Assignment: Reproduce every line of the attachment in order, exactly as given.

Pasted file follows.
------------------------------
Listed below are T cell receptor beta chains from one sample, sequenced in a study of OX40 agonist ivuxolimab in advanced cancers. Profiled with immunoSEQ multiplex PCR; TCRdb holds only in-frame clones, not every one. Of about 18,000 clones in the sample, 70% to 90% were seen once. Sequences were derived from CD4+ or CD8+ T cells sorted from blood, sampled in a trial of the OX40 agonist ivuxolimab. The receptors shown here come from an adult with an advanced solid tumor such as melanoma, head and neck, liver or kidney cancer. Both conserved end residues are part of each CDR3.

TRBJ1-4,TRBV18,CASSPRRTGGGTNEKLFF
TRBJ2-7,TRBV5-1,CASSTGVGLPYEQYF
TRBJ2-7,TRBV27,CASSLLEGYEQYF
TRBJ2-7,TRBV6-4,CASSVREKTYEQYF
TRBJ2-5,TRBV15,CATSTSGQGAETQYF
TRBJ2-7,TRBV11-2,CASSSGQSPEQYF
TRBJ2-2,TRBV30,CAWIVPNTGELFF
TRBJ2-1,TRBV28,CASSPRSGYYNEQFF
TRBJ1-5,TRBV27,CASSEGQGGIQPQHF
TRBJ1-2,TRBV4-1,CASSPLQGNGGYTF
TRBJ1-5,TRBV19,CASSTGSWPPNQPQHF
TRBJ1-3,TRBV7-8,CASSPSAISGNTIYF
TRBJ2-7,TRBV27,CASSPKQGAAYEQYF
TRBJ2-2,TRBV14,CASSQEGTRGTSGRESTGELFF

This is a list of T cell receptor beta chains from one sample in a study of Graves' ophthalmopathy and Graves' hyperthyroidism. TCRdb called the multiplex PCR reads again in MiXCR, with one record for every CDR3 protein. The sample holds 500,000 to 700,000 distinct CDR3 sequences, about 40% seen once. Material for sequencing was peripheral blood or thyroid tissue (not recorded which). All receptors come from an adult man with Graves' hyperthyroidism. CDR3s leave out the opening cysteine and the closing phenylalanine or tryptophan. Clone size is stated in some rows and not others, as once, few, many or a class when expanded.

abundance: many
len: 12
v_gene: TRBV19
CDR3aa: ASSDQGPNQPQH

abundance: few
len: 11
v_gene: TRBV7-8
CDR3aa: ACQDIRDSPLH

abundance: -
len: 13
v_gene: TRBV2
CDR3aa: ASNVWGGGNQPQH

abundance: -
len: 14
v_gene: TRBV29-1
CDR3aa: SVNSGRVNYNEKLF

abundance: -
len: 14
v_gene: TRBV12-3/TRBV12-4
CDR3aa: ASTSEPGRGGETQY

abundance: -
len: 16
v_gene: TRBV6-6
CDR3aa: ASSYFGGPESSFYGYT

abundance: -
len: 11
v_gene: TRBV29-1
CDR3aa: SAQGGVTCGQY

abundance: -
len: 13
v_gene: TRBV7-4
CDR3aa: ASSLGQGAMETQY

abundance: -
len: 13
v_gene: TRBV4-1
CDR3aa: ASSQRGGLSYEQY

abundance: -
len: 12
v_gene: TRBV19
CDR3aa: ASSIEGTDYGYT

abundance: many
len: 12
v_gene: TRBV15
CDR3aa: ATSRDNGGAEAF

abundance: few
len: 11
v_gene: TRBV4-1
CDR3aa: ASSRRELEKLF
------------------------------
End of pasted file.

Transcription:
Listed below are T cell receptor beta chains from one sample, sequenced in a study of OX40 agonist ivuxolimab in advanced cancers. Profiled with immunoSEQ multiplex PCR; TCRdb holds only in-frame clones, not every one. Of about 18,000 clones in the sample, 70% to 90% were seen once. Sequences were derived from CD4+ or CD8+ T cells sorted from blood, sampled in a trial of the OX40 agonist ivuxolimab. The receptors shown here come from an adult with an advanced solid tumor such as melanoma, head and neck, liver or kidney cancer. Both conserved end residues are part of each CDR3.

TRBJ1-4,TRBV18,CASSPRRTGGGTNEKLFF
TRBJ2-7,TRBV5-1,CASSTGVGLPYEQYF
TRBJ2-7,TRBV27,CASSLLEGYEQYF
TRBJ2-7,TRBV6-4,CASSVREKTYEQYF
TRBJ2-5,TRBV15,CATSTSGQGAETQYF
TRBJ2-7,TRBV11-2,CASSSGQSPEQYF
TRBJ2-2,TRBV30,CAWIVPNTGELFF
TRBJ2-1,TRBV28,CASSPRSGYYNEQFF
TRBJ1-5,TRBV27,CASSEGQGGIQPQHF
TRBJ1-2,TRBV4-1,CASSPLQGNGGYTF
TRBJ1-5,TRBV19,CASSTGSWPPNQPQHF
TRBJ1-3,TRBV7-8,CASSPSAISGNTIYF
TRBJ2-7,TRBV27,CASSPKQGAAYEQYF
TRBJ2-2,TRBV14,CASSQEGTRGTSGRESTGELFF

This is a list of T cell receptor beta chains from one sample in a study of Graves' ophthalmopathy and Graves' hyperthyroidism. TCRdb called the multiplex PCR reads again in MiXCR, with one record for every CDR3 protein. The sample holds 500,000 to 700,000 distinct CDR3 sequences, about 40% seen once. Material for sequencing was peripheral blood or thyroid tissue (not recorded which). All receptors come from an adult man with Graves' hyperthyroidism. CDR3s leave out the opening cysteine and the closing phenylalanine or tryptophan. Clone size is stated in some rows and not others, as once, few, many or a class when expanded.

abundance: many
len: 12
v_gene: TRBV19
CDR3aa: ASSDQGPNQPQH

abundance: few
len: 11
v_gene: TRBV7-8
CDR3aa: ACQDIRDSPLH

abundance: -
len: 13
v_gene: TRBV2
CDR3aa: ASNVWGGGNQPQH

abundance: -
len: 14
v_gene: TRBV29-1
CDR3aa: SVNSGRVNYNEKLF

abundance: -
len: 14
v_gene: TRBV12-3/TRBV12-4
CDR3aa: ASTSEPGRGGETQY

abundance: -
len: 16
v_gene: TRBV6-6
CDR3aa: ASSYFGGPESSFYGYT

abundance: -
len: 11
v_gene: TRBV29-1
CDR3aa: SAQGGVTCGQY

abundance: -
len: 13
v_gene: TRBV7-4
CDR3aa: ASSLGQGAMETQY

abundance: -
len: 13
v_gene: TRBV4-1
CDR3aa: ASSQRGGLSYEQY

abundance: -
len: 12
v_gene: TRBV19
CDR3aa: ASSIEGTDYGYT

abundance: many
len: 12
v_gene: TRBV15
CDR3aa: ATSRDNGGAEAF

abundance: few
len: 11
v_gene: TRBV4-1
CDR3aa: ASSRRELEKLF